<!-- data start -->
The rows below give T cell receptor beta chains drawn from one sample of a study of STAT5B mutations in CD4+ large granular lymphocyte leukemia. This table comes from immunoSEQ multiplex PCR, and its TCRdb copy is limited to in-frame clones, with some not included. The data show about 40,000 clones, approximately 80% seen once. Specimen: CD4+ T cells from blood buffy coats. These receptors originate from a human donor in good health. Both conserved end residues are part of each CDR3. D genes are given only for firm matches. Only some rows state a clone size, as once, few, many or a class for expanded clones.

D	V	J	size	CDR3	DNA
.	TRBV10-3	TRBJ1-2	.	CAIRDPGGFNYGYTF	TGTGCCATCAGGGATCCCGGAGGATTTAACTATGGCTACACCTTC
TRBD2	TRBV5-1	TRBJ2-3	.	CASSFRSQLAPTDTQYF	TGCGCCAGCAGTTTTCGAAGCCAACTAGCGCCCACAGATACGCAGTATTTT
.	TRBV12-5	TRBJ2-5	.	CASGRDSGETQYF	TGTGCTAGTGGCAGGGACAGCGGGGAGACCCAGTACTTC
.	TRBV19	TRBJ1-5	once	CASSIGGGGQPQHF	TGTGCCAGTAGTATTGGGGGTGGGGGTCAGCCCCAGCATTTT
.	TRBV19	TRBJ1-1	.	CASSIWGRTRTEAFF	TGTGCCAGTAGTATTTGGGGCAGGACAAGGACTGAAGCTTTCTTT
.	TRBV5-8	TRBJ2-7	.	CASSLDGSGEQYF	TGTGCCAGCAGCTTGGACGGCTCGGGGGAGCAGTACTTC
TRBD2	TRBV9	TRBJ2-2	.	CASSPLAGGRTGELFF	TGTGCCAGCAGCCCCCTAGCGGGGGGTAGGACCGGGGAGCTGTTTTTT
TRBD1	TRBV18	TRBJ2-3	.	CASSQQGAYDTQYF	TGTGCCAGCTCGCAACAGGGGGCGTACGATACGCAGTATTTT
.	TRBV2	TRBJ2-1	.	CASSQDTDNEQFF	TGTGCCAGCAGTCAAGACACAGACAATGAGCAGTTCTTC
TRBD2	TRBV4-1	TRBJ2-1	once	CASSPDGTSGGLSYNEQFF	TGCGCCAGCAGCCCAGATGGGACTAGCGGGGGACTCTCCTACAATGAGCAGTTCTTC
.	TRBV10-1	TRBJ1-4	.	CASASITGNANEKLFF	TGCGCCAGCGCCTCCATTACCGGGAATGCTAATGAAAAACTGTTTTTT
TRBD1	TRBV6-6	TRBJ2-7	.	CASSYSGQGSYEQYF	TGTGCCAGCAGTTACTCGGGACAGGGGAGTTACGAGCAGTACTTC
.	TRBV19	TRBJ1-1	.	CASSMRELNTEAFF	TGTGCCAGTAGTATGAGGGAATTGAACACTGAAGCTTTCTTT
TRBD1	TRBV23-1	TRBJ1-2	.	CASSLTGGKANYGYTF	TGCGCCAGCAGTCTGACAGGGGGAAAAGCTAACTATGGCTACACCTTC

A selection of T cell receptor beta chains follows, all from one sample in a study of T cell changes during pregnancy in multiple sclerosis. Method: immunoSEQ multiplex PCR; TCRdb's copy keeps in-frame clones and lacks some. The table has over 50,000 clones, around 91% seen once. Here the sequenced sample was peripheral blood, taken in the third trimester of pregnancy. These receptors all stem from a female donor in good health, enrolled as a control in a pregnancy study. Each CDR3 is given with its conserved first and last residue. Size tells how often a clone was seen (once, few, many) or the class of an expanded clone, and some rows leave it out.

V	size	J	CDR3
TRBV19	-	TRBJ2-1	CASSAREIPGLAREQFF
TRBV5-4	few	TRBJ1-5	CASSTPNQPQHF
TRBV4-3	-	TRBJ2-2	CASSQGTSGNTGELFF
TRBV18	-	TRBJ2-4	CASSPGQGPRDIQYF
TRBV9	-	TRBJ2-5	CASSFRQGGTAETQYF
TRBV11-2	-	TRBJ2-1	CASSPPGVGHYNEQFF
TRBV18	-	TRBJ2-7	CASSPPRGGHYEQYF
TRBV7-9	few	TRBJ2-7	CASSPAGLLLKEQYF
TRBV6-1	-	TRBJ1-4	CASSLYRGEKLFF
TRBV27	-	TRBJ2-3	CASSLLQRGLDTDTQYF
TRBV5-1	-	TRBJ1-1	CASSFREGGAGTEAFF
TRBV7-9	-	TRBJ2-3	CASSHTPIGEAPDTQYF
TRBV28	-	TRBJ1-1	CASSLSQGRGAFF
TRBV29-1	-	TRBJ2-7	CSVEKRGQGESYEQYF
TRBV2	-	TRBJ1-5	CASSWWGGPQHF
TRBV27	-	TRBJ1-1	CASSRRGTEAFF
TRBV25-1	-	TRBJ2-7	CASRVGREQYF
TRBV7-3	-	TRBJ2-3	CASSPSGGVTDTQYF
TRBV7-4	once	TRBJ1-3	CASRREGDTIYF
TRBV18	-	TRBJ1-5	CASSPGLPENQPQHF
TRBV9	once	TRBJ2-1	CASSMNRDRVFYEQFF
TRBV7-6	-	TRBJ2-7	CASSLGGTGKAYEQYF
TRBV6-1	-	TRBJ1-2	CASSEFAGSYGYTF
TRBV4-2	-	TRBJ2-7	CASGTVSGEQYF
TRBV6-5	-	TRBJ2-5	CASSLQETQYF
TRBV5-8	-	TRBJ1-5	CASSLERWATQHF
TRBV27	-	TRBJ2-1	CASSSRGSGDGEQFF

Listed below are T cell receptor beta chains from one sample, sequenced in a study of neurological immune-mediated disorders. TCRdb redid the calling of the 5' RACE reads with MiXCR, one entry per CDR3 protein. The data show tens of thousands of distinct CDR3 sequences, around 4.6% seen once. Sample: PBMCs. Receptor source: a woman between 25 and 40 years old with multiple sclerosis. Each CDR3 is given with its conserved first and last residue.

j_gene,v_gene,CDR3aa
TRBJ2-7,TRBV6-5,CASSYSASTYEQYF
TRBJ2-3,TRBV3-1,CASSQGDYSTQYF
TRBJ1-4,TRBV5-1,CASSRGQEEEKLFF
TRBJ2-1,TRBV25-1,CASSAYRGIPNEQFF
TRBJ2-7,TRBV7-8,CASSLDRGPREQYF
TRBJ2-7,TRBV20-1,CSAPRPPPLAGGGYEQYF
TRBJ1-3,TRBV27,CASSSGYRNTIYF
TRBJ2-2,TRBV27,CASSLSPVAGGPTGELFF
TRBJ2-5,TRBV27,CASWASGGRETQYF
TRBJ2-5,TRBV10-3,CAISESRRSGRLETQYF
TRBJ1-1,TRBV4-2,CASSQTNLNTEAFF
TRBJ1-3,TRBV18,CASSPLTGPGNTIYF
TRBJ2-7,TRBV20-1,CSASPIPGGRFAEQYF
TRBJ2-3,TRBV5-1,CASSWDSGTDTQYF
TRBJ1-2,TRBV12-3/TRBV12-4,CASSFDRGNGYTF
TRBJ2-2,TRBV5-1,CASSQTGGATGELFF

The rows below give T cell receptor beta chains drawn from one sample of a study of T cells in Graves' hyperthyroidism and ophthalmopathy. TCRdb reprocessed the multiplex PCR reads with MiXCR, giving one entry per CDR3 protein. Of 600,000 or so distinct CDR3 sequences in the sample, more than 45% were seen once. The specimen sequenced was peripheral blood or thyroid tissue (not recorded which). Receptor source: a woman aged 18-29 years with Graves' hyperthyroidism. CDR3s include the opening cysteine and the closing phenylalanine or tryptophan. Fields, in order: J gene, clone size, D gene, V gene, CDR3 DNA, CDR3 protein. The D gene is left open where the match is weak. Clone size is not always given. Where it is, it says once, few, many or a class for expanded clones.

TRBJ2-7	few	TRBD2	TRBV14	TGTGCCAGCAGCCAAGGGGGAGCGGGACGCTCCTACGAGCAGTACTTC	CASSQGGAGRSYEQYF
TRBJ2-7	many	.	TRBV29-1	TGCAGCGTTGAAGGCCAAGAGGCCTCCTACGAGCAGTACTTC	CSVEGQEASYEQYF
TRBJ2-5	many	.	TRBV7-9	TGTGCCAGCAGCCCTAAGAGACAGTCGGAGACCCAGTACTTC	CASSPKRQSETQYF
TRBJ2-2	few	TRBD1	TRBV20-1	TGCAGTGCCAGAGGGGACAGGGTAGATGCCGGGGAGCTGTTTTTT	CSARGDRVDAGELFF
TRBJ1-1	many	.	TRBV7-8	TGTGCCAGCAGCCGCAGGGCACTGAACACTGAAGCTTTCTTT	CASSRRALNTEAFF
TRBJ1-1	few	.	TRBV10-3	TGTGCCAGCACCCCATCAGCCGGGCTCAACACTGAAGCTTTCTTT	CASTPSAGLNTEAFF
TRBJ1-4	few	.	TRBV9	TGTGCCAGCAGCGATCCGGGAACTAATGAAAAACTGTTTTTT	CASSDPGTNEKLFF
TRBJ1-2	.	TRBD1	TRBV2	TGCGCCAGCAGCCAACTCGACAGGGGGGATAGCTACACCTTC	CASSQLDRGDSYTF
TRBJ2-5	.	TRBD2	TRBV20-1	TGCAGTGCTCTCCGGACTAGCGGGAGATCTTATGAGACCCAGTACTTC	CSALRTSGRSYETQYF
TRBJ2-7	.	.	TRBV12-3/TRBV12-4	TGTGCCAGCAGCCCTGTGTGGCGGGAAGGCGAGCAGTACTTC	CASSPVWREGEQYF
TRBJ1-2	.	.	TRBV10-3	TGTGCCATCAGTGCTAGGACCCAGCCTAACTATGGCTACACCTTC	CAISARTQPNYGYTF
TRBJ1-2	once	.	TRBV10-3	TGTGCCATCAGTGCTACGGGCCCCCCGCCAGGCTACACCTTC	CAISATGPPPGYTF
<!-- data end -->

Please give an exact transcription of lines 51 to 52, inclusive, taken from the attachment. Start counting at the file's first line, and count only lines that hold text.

TRBJ2-1,TRBV25-1,CASSAYRGIPNEQFF
TRBJ2-7,TRBV7-8,CASSLDRGPREQYF